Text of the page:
Thursday, October 3, 2013

Snipe, Blackpolls, Dogwoods, Moorhens, Autumn Meadowhawks

Wilson's Snipe and Belted Kingfisher. Field Sketches by Ken Januski.

During the last week or so we've encountered herbicide spraying in a state park, deer archery hunting in a state park, unknown spraying and government shutdown affecting a National Wildlife Refuge we visited, even the transmogrification of the road leading to the NWR into a one-way road whose direction changed every few minutes due to road construction. I've never thought about having to worry about leaving an NWR and wondering if I was about to drive the wrong way into head-on traffic.

But this is what we remember from the week: Wilson's Snipe that seemed to forget anyone was near; ubiquitous, and that's an understatement, Blackpoll Warblers; almost as ubiquitous Autumn Meadowhawk dragonflies; large groupings of Common Moorhens; the only good look I've ever had at a Philadelphia Vireo;  Northern Swamp Dogwoods filled with warblers predictably at about 5 p.m., and strikingly beautiful on their own, with or without migrating birds; American Copper and Variegated Fritillary butterflies.

Though we enjoy spring birding which is accompanied by all the signs of spring there's surely something to be said for autumn birding when vegetation seems to have one last burst of color before winter. That color accentuates the subtle beauty of migrants like the Blackpoll Warbler. Together they make a visual feast.

The high point of the trip though I think had to be the Wilson's Snipe that we saw each of three days on the auto tour at Ottawa NWR near Toledo, OH. We always love to see snipe but rarely do. Most often is just a squawk and the sight of a vanishing shorebird that might or might not have been a Wilson's Snipe. Over three days in more or less the same location they seemed oblivious to humans and everything else. I took the opportunity to do the field sketches above. They're quick and nowhere near as developed as I'd like but they do capture their essence I think. It's had to notice much other than their long bill and striped back without really concentrating, something that's there's rarely time to do.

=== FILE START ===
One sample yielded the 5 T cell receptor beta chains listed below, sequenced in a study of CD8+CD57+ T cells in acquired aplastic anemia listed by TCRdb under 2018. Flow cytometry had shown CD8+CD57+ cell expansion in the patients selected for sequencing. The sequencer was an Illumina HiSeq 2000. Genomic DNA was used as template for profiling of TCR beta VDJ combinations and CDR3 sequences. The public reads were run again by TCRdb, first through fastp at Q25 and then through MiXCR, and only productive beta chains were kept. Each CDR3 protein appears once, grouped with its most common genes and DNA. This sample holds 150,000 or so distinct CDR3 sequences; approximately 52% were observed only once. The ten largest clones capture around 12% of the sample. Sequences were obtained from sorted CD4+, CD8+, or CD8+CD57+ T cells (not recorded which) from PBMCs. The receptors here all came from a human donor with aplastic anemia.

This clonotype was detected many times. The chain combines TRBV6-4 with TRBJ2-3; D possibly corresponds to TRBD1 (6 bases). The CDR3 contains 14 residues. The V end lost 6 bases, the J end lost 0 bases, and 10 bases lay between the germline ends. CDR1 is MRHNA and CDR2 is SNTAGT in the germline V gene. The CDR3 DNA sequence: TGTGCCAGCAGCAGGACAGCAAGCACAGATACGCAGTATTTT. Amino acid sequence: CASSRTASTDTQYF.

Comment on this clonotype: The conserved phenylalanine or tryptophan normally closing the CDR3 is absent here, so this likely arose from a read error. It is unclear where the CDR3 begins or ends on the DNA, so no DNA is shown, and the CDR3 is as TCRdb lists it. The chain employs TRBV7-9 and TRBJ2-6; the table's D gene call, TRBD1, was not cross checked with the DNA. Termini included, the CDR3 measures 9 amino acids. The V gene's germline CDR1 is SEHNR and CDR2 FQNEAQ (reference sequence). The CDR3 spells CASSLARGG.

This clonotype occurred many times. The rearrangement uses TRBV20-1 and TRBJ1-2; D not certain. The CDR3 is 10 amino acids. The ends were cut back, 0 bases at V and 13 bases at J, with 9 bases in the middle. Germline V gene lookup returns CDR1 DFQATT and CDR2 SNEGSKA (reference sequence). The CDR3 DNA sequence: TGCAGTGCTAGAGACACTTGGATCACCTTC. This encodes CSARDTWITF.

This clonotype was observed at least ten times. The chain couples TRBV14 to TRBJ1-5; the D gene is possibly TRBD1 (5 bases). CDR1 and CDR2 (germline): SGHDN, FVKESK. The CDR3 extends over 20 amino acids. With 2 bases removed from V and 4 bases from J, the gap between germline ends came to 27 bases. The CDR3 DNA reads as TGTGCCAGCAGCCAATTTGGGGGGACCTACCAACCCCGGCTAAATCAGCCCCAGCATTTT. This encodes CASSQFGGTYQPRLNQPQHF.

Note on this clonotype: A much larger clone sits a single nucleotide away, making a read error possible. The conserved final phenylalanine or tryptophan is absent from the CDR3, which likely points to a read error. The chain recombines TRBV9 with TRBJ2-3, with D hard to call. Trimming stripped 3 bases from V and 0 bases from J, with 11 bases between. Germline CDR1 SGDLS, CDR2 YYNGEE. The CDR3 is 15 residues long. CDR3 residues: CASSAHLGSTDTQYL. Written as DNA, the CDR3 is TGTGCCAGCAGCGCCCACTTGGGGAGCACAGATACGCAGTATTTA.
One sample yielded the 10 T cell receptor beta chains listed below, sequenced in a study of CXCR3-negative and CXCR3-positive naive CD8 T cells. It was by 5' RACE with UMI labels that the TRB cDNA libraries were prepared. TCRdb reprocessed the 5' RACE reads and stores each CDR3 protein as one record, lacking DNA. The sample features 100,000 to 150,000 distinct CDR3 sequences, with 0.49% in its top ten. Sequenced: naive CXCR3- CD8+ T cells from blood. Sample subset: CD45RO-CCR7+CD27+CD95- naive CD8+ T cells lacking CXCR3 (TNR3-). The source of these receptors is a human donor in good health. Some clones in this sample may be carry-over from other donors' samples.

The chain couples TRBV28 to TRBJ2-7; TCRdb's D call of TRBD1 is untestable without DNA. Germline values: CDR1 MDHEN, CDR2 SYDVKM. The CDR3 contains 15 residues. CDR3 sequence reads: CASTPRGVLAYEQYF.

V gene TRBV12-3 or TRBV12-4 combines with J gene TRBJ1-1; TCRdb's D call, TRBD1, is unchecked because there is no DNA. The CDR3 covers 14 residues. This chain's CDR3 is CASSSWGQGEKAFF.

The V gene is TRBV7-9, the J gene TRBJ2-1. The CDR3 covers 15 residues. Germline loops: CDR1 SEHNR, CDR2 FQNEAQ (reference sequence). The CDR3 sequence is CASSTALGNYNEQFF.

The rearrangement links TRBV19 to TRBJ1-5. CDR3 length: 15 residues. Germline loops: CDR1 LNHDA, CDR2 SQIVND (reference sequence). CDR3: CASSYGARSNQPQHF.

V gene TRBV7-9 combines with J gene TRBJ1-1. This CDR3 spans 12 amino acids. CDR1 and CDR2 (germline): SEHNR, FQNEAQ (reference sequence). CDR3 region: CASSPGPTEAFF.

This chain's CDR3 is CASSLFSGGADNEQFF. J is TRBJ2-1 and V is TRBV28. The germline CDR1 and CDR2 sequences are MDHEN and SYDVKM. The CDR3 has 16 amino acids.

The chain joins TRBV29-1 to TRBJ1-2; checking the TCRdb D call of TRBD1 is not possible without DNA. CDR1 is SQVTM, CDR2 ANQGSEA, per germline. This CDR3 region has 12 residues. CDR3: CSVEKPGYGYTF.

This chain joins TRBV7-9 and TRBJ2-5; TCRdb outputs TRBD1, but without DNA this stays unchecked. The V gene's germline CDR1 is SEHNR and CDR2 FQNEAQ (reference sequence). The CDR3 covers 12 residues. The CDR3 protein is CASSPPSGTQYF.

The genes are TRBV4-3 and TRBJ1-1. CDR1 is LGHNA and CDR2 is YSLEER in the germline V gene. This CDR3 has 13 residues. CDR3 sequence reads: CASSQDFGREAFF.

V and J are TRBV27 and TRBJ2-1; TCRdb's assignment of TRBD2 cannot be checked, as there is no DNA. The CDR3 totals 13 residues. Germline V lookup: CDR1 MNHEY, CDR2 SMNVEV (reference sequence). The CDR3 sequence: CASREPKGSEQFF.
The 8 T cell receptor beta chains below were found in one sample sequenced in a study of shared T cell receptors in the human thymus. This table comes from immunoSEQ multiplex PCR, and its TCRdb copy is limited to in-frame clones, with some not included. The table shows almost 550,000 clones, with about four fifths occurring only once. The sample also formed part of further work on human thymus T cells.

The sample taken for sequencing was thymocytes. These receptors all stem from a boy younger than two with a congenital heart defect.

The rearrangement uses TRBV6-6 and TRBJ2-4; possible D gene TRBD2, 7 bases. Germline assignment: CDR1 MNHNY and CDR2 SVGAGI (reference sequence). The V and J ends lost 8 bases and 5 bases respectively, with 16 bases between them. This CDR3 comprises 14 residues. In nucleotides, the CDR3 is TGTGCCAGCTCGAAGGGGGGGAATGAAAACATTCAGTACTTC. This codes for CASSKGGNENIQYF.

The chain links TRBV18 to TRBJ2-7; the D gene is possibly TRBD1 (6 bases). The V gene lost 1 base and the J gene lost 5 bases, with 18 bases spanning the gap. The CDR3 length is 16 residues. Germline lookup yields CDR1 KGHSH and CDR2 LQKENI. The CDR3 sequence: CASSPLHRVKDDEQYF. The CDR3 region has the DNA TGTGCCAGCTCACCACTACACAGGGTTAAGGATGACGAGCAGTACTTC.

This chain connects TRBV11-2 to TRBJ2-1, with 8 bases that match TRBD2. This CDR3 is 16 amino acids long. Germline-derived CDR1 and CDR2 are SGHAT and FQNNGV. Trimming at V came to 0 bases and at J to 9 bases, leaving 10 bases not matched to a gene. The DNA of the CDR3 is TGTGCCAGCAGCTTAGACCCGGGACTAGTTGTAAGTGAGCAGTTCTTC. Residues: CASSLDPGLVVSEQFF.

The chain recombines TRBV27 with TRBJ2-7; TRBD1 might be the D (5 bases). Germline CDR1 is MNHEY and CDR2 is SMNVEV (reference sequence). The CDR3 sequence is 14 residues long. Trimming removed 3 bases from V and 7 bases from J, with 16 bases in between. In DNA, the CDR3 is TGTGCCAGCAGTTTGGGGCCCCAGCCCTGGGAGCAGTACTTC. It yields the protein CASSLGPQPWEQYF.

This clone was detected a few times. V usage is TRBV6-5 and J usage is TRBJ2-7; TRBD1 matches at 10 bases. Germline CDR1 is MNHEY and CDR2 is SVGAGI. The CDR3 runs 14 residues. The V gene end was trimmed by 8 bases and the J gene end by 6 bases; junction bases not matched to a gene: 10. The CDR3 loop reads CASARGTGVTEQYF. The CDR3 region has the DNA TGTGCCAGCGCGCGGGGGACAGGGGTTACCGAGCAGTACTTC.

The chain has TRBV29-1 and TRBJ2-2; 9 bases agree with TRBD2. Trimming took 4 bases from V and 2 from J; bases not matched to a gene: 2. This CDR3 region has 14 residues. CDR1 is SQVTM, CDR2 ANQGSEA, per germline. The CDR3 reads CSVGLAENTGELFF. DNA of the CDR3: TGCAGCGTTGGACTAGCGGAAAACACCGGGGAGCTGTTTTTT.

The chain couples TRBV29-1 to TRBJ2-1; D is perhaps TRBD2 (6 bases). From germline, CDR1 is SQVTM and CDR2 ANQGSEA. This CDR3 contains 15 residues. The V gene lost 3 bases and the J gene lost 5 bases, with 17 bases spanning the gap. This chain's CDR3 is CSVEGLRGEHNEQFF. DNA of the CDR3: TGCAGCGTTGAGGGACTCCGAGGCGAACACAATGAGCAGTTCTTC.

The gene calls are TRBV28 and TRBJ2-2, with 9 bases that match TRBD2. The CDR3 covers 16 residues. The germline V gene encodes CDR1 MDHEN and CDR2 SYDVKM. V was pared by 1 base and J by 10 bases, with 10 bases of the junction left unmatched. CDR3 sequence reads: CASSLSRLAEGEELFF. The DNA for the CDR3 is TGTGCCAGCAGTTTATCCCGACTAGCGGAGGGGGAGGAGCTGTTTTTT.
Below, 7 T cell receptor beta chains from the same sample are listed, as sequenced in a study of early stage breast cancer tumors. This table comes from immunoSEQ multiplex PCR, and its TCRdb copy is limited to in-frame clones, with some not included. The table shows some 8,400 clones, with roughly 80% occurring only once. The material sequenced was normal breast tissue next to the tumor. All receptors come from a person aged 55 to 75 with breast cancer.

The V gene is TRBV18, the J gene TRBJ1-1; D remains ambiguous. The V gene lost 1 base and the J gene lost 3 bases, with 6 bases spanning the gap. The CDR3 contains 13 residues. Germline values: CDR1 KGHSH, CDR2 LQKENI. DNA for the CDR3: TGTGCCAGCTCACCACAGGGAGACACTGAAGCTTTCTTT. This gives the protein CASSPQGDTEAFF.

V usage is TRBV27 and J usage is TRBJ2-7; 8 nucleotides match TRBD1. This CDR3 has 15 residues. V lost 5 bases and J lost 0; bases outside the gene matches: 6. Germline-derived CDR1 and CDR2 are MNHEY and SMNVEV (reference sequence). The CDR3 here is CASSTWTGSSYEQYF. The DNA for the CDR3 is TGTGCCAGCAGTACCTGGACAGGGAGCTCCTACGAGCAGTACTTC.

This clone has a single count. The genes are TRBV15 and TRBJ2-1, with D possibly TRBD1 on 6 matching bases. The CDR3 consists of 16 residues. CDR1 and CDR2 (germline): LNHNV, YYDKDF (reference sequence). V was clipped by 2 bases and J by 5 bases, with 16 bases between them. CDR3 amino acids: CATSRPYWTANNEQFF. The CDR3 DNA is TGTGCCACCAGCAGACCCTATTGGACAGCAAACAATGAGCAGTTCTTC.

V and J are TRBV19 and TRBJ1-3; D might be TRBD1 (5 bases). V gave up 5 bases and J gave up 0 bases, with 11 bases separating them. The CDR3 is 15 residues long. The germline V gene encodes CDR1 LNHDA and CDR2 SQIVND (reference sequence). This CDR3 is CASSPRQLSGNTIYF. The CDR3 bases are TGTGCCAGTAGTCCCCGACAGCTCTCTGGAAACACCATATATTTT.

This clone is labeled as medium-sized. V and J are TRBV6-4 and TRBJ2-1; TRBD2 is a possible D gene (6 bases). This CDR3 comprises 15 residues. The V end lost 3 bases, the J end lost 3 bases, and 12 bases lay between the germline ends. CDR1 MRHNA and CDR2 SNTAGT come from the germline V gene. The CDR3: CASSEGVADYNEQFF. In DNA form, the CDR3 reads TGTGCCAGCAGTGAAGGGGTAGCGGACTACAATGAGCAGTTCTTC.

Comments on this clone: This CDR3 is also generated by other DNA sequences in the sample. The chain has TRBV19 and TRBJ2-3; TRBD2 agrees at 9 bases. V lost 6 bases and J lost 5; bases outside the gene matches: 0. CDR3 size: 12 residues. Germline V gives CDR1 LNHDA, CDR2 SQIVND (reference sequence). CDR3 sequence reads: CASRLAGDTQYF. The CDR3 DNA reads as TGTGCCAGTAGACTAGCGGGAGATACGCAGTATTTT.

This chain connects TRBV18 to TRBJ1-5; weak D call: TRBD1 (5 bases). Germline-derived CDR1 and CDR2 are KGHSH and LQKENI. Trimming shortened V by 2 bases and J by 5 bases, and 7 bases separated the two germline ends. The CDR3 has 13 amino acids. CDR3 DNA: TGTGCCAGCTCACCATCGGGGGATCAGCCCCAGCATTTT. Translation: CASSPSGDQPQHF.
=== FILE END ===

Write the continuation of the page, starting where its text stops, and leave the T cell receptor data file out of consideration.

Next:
After doing a sketch I'd turn to photos hoping to get more detail from them and use the two for more developed work. But in most cases they were too far away to get as much detail as I would have liked in the photos. After I'd looked at them for awhile I decided to risk scaring them off by walking closer for a better look and photo. That's what happened below. Then I walked even closer and off this one went.

Wilson's Snipe at Ottawa NWR. Photo by Ken Januski.

Over a number of days we saw numerous warblers in a plant we later identified as a Northern Swamp Dogwood next to the nature center at Maumee Bay State Park, near Ottawa NWR. We were nearly knocked over by the warblers flying in and out of them. They're truly a beautiful shrub that are made even more so by their attractiveness to birds. We really didn't know all Blackpolls before we arrived in Ohio. We'd seen them occasionally but not often. Last week they were everywhere and they might have become our favorite bird, well at least MY favorite bird, next to the Wilson's Snipe. Below is one of many photos I took of them. I didn't try sketching them but almost think I could draw them from a mental image if I tried.

Blackpoll Warbler in Northern Swamp Dogwood at Maumee Bay State Park. Photo by Ken Januski

The last Philadelphia I thought I saw was also in this area, two years ago in the spring on the boardwalks of Magee Marsh/Crane Creek. But I just wasn't as certain as I would have liked. So I did a lot of studying of how they differed from Warbling Vireos. When this one popped up into a dead tree next to some of the Northern Swamp Dogwoods I had no doubt what it was. I just wish he'd stuck around for Jerene to see and me to sketch. His photo is below

Philadelphia Vireo at Maumee Bay State Park. Photo by Ken Januski

I do wish I had more sketches to show. And I'm severely limiting the photos I show. There should be a Cape May Warbler here, and a Rose-breasted Grosbeak, and one of many Common Moorhens, and Autumn Meadowhawk and Variegated Fritillary. But I'm just going to include this one last photo, of a bird we rarely get a good look at except in Illinois is fall.

Below is a Tennessee Warbler, with its extraordinarily short tail, perched in a shrub that, now that I look at it looks surprisingly like the Northern Swamp Dogwood. This picture was taken at Kickapoo State Park in central Illinois.
Tennessee Warbler at Kickapoo State Park. Photo by Ken Januski.

With sights like these who could be bothered by government shutdowns and closed parks everywhere we turned? Every obstacle took us to an alternate location that dished up something special.

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